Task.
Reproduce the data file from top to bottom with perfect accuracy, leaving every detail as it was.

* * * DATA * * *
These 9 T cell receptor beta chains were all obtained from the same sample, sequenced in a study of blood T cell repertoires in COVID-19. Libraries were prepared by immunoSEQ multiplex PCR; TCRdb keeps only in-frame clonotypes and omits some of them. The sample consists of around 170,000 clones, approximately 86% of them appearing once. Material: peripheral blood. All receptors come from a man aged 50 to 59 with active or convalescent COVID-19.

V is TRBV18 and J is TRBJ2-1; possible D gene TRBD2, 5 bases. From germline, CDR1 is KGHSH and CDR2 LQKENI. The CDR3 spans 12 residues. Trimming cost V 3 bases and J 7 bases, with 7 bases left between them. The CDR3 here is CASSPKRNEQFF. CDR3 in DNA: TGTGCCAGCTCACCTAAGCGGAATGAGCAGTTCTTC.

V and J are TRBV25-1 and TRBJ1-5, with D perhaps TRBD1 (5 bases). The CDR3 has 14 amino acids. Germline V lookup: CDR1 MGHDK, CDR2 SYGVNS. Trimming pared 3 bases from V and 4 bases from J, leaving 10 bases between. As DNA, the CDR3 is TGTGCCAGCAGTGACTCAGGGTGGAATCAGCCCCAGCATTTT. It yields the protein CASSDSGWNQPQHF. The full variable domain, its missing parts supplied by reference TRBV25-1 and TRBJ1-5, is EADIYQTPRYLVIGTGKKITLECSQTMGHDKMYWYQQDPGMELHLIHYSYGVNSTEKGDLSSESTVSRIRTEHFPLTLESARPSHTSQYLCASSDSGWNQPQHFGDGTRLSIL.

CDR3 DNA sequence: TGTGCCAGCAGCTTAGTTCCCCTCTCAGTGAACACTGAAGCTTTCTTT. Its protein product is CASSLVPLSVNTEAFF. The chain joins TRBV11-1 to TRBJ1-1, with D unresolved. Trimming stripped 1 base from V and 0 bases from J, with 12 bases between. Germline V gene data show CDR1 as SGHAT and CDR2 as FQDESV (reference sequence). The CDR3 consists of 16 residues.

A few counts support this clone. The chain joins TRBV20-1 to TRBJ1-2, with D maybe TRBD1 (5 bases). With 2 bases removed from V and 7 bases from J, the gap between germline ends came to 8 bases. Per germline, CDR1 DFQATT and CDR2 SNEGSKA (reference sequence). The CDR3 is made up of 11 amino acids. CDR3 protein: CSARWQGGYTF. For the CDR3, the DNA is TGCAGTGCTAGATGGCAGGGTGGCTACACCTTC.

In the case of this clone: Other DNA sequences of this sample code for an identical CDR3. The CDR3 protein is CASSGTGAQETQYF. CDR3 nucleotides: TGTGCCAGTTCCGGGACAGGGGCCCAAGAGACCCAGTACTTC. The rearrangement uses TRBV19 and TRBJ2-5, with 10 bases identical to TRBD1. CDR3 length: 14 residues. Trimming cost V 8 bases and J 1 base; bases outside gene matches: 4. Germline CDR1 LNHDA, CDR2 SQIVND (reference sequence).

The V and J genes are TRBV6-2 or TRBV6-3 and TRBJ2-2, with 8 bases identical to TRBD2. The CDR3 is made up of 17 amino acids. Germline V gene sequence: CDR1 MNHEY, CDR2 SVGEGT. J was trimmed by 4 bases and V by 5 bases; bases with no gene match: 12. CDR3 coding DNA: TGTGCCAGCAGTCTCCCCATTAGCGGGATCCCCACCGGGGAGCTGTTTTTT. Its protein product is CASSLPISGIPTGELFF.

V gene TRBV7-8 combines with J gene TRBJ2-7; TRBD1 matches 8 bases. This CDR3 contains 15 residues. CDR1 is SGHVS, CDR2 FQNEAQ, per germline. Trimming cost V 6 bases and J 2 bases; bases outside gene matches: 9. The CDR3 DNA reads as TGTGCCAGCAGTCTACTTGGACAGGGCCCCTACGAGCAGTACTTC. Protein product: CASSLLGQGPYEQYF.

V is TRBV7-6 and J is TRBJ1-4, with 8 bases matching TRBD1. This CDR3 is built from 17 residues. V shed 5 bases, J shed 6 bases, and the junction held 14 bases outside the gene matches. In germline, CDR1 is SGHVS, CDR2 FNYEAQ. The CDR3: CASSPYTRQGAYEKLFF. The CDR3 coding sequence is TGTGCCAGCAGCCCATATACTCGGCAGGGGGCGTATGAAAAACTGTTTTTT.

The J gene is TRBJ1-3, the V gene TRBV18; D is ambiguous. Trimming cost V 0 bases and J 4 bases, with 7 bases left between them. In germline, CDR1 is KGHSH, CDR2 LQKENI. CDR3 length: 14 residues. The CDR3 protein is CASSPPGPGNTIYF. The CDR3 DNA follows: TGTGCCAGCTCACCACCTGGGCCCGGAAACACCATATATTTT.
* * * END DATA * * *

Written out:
These 9 T cell receptor beta chains were all obtained from the same sample, sequenced in a study of blood T cell repertoires in COVID-19. Libraries were prepared by immunoSEQ multiplex PCR; TCRdb keeps only in-frame clonotypes and omits some of them. The sample consists of around 170,000 clones, approximately 86% of them appearing once. Material: peripheral blood. All receptors come from a man aged 50 to 59 with active or convalescent COVID-19.

V is TRBV18 and J is TRBJ2-1; possible D gene TRBD2, 5 bases. From germline, CDR1 is KGHSH and CDR2 LQKENI. The CDR3 spans 12 residues. Trimming cost V 3 bases and J 7 bases, with 7 bases left between them. The CDR3 here is CASSPKRNEQFF. CDR3 in DNA: TGTGCCAGCTCACCTAAGCGGAATGAGCAGTTCTTC.

V and J are TRBV25-1 and TRBJ1-5, with D perhaps TRBD1 (5 bases). The CDR3 has 14 amino acids. Germline V lookup: CDR1 MGHDK, CDR2 SYGVNS. Trimming pared 3 bases from V and 4 bases from J, leaving 10 bases between. As DNA, the CDR3 is TGTGCCAGCAGTGACTCAGGGTGGAATCAGCCCCAGCATTTT. It yields the protein CASSDSGWNQPQHF. The full variable domain, its missing parts supplied by reference TRBV25-1 and TRBJ1-5, is EADIYQTPRYLVIGTGKKITLECSQTMGHDKMYWYQQDPGMELHLIHYSYGVNSTEKGDLSSESTVSRIRTEHFPLTLESARPSHTSQYLCASSDSGWNQPQHFGDGTRLSIL.

CDR3 DNA sequence: TGTGCCAGCAGCTTAGTTCCCCTCTCAGTGAACACTGAAGCTTTCTTT. Its protein product is CASSLVPLSVNTEAFF. The chain joins TRBV11-1 to TRBJ1-1, with D unresolved. Trimming stripped 1 base from V and 0 bases from J, with 12 bases between. Germline V gene data show CDR1 as SGHAT and CDR2 as FQDESV (reference sequence). The CDR3 consists of 16 residues.

A few counts support this clone. The chain joins TRBV20-1 to TRBJ1-2, with D maybe TRBD1 (5 bases). With 2 bases removed from V and 7 bases from J, the gap between germline ends came to 8 bases. Per germline, CDR1 DFQATT and CDR2 SNEGSKA (reference sequence). The CDR3 is made up of 11 amino acids. CDR3 protein: CSARWQGGYTF. For the CDR3, the DNA is TGCAGTGCTAGATGGCAGGGTGGCTACACCTTC.

In the case of this clone: Other DNA sequences of this sample code for an identical CDR3. The CDR3 protein is CASSGTGAQETQYF. CDR3 nucleotides: TGTGCCAGTTCCGGGACAGGGGCCCAAGAGACCCAGTACTTC. The rearrangement uses TRBV19 and TRBJ2-5, with 10 bases identical to TRBD1. CDR3 length: 14 residues. Trimming cost V 8 bases and J 1 base; bases outside gene matches: 4. Germline CDR1 LNHDA, CDR2 SQIVND (reference sequence).

The V and J genes are TRBV6-2 or TRBV6-3 and TRBJ2-2, with 8 bases identical to TRBD2. The CDR3 is made up of 17 amino acids. Germline V gene sequence: CDR1 MNHEY, CDR2 SVGEGT. J was trimmed by 4 bases and V by 5 bases; bases with no gene match: 12. CDR3 coding DNA: TGTGCCAGCAGTCTCCCCATTAGCGGGATCCCCACCGGGGAGCTGTTTTTT. Its protein product is CASSLPISGIPTGELFF.

V gene TRBV7-8 combines with J gene TRBJ2-7; TRBD1 matches 8 bases. This CDR3 contains 15 residues. CDR1 is SGHVS, CDR2 FQNEAQ, per germline. Trimming cost V 6 bases and J 2 bases; bases outside gene matches: 9. The CDR3 DNA reads as TGTGCCAGCAGTCTACTTGGACAGGGCCCCTACGAGCAGTACTTC. Protein product: CASSLLGQGPYEQYF.

V is TRBV7-6 and J is TRBJ1-4, with 8 bases matching TRBD1. This CDR3 is built from 17 residues. V shed 5 bases, J shed 6 bases, and the junction held 14 bases outside the gene matches. In germline, CDR1 is SGHVS, CDR2 FNYEAQ. The CDR3: CASSPYTRQGAYEKLFF. The CDR3 coding sequence is TGTGCCAGCAGCCCATATACTCGGCAGGGGGCGTATGAAAAACTGTTTTTT.

The J gene is TRBJ1-3, the V gene TRBV18; D is ambiguous. Trimming cost V 0 bases and J 4 bases, with 7 bases left between them. In germline, CDR1 is KGHSH, CDR2 LQKENI. CDR3 length: 14 residues. The CDR3 protein is CASSPPGPGNTIYF. The CDR3 DNA follows: TGTGCCAGCTCACCACCTGGGCCCGGAAACACCATATATTTT.